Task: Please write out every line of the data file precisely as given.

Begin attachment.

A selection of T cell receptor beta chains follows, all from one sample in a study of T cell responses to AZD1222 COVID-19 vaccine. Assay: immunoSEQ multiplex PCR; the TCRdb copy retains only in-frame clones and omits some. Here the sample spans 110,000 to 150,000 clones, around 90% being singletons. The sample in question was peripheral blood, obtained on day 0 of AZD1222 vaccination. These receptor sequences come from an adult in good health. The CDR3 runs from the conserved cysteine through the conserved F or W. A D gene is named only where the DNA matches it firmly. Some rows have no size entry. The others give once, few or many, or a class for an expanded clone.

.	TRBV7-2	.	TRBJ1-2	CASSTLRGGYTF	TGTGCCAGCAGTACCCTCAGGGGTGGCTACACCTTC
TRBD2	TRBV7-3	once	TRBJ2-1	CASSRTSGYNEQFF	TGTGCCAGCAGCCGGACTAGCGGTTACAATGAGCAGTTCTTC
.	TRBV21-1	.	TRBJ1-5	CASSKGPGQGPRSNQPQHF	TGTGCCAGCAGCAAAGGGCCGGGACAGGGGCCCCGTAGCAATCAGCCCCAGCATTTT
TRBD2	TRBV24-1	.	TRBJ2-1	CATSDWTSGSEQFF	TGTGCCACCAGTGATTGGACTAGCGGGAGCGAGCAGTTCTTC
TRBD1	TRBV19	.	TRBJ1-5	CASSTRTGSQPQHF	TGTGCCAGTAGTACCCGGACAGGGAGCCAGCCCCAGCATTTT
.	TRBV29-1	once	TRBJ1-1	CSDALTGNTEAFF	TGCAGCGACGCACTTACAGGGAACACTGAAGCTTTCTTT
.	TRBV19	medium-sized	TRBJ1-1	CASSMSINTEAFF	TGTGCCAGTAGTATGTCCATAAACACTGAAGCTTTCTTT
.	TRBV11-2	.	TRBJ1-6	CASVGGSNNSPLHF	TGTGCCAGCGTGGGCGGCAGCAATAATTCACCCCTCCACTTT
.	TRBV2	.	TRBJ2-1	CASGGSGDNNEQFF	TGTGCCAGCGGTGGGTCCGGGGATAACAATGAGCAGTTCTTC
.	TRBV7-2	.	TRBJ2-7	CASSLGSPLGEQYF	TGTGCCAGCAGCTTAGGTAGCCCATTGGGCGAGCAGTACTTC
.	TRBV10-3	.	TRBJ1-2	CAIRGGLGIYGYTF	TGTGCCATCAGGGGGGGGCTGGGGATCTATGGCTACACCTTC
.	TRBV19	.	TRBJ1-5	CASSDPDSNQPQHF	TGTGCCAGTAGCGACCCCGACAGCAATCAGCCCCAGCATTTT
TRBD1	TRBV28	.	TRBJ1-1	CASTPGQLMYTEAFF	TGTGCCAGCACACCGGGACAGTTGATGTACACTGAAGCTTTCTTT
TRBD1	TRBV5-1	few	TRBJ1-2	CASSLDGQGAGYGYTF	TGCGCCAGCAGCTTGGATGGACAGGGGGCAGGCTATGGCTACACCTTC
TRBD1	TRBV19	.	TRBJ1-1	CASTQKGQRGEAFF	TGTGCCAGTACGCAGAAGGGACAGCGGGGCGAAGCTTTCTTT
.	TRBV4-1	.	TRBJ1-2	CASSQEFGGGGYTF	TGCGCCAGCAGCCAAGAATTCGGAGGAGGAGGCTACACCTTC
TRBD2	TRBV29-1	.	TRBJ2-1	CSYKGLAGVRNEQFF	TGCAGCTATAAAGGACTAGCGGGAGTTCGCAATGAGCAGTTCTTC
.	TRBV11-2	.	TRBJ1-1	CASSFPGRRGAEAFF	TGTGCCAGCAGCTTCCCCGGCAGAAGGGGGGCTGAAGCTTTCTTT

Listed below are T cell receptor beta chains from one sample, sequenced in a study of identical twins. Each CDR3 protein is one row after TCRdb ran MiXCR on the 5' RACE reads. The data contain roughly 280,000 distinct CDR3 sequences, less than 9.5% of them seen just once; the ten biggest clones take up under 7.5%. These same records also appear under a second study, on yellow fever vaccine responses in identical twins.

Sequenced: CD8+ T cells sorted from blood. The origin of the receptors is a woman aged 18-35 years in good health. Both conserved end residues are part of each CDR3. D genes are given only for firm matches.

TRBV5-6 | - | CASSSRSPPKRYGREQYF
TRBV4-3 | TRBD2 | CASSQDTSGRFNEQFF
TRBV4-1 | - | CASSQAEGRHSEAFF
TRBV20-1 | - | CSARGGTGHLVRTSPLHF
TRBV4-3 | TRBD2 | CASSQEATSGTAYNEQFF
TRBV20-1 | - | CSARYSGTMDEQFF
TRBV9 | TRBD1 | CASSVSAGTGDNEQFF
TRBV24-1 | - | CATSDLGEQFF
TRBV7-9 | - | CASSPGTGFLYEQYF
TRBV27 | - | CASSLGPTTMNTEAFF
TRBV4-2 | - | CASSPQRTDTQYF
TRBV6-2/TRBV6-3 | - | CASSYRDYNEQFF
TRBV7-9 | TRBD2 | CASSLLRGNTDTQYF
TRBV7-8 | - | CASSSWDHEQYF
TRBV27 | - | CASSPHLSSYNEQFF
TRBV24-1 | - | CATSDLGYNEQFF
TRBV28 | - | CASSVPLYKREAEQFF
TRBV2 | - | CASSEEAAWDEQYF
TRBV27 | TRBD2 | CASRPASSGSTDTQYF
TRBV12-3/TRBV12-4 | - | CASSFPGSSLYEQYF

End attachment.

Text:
A selection of T cell receptor beta chains follows, all from one sample in a study of T cell responses to AZD1222 COVID-19 vaccine. Assay: immunoSEQ multiplex PCR; the TCRdb copy retains only in-frame clones and omits some. Here the sample spans 110,000 to 150,000 clones, around 90% being singletons. The sample in question was peripheral blood, obtained on day 0 of AZD1222 vaccination. These receptor sequences come from an adult in good health. The CDR3 runs from the conserved cysteine through the conserved F or W. A D gene is named only where the DNA matches it firmly. Some rows have no size entry. The others give once, few or many, or a class for an expanded clone.

.	TRBV7-2	.	TRBJ1-2	CASSTLRGGYTF	TGTGCCAGCAGTACCCTCAGGGGTGGCTACACCTTC
TRBD2	TRBV7-3	once	TRBJ2-1	CASSRTSGYNEQFF	TGTGCCAGCAGCCGGACTAGCGGTTACAATGAGCAGTTCTTC
.	TRBV21-1	.	TRBJ1-5	CASSKGPGQGPRSNQPQHF	TGTGCCAGCAGCAAAGGGCCGGGACAGGGGCCCCGTAGCAATCAGCCCCAGCATTTT
TRBD2	TRBV24-1	.	TRBJ2-1	CATSDWTSGSEQFF	TGTGCCACCAGTGATTGGACTAGCGGGAGCGAGCAGTTCTTC
TRBD1	TRBV19	.	TRBJ1-5	CASSTRTGSQPQHF	TGTGCCAGTAGTACCCGGACAGGGAGCCAGCCCCAGCATTTT
.	TRBV29-1	once	TRBJ1-1	CSDALTGNTEAFF	TGCAGCGACGCACTTACAGGGAACACTGAAGCTTTCTTT
.	TRBV19	medium-sized	TRBJ1-1	CASSMSINTEAFF	TGTGCCAGTAGTATGTCCATAAACACTGAAGCTTTCTTT
.	TRBV11-2	.	TRBJ1-6	CASVGGSNNSPLHF	TGTGCCAGCGTGGGCGGCAGCAATAATTCACCCCTCCACTTT
.	TRBV2	.	TRBJ2-1	CASGGSGDNNEQFF	TGTGCCAGCGGTGGGTCCGGGGATAACAATGAGCAGTTCTTC
.	TRBV7-2	.	TRBJ2-7	CASSLGSPLGEQYF	TGTGCCAGCAGCTTAGGTAGCCCATTGGGCGAGCAGTACTTC
.	TRBV10-3	.	TRBJ1-2	CAIRGGLGIYGYTF	TGTGCCATCAGGGGGGGGCTGGGGATCTATGGCTACACCTTC
.	TRBV19	.	TRBJ1-5	CASSDPDSNQPQHF	TGTGCCAGTAGCGACCCCGACAGCAATCAGCCCCAGCATTTT
TRBD1	TRBV28	.	TRBJ1-1	CASTPGQLMYTEAFF	TGTGCCAGCACACCGGGACAGTTGATGTACACTGAAGCTTTCTTT
TRBD1	TRBV5-1	few	TRBJ1-2	CASSLDGQGAGYGYTF	TGCGCCAGCAGCTTGGATGGACAGGGGGCAGGCTATGGCTACACCTTC
TRBD1	TRBV19	.	TRBJ1-1	CASTQKGQRGEAFF	TGTGCCAGTACGCAGAAGGGACAGCGGGGCGAAGCTTTCTTT
.	TRBV4-1	.	TRBJ1-2	CASSQEFGGGGYTF	TGCGCCAGCAGCCAAGAATTCGGAGGAGGAGGCTACACCTTC
TRBD2	TRBV29-1	.	TRBJ2-1	CSYKGLAGVRNEQFF	TGCAGCTATAAAGGACTAGCGGGAGTTCGCAATGAGCAGTTCTTC
.	TRBV11-2	.	TRBJ1-1	CASSFPGRRGAEAFF	TGTGCCAGCAGCTTCCCCGGCAGAAGGGGGGCTGAAGCTTTCTTT

Listed below are T cell receptor beta chains from one sample, sequenced in a study of identical twins. Each CDR3 protein is one row after TCRdb ran MiXCR on the 5' RACE reads. The data contain roughly 280,000 distinct CDR3 sequences, less than 9.5% of them seen just once; the ten biggest clones take up under 7.5%. These same records also appear under a second study, on yellow fever vaccine responses in identical twins.

Sequenced: CD8+ T cells sorted from blood. The origin of the receptors is a woman aged 18-35 years in good health. Both conserved end residues are part of each CDR3. D genes are given only for firm matches.

TRBV5-6 | - | CASSSRSPPKRYGREQYF
TRBV4-3 | TRBD2 | CASSQDTSGRFNEQFF
TRBV4-1 | - | CASSQAEGRHSEAFF
TRBV20-1 | - | CSARGGTGHLVRTSPLHF
TRBV4-3 | TRBD2 | CASSQEATSGTAYNEQFF
TRBV20-1 | - | CSARYSGTMDEQFF
TRBV9 | TRBD1 | CASSVSAGTGDNEQFF
TRBV24-1 | - | CATSDLGEQFF
TRBV7-9 | - | CASSPGTGFLYEQYF
TRBV27 | - | CASSLGPTTMNTEAFF
TRBV4-2 | - | CASSPQRTDTQYF
TRBV6-2/TRBV6-3 | - | CASSYRDYNEQFF
TRBV7-9 | TRBD2 | CASSLLRGNTDTQYF
TRBV7-8 | - | CASSSWDHEQYF
TRBV27 | - | CASSPHLSSYNEQFF
TRBV24-1 | - | CATSDLGYNEQFF
TRBV28 | - | CASSVPLYKREAEQFF
TRBV2 | - | CASSEEAAWDEQYF
TRBV27 | TRBD2 | CASRPASSGSTDTQYF
TRBV12-3/TRBV12-4 | - | CASSFPGSSLYEQYF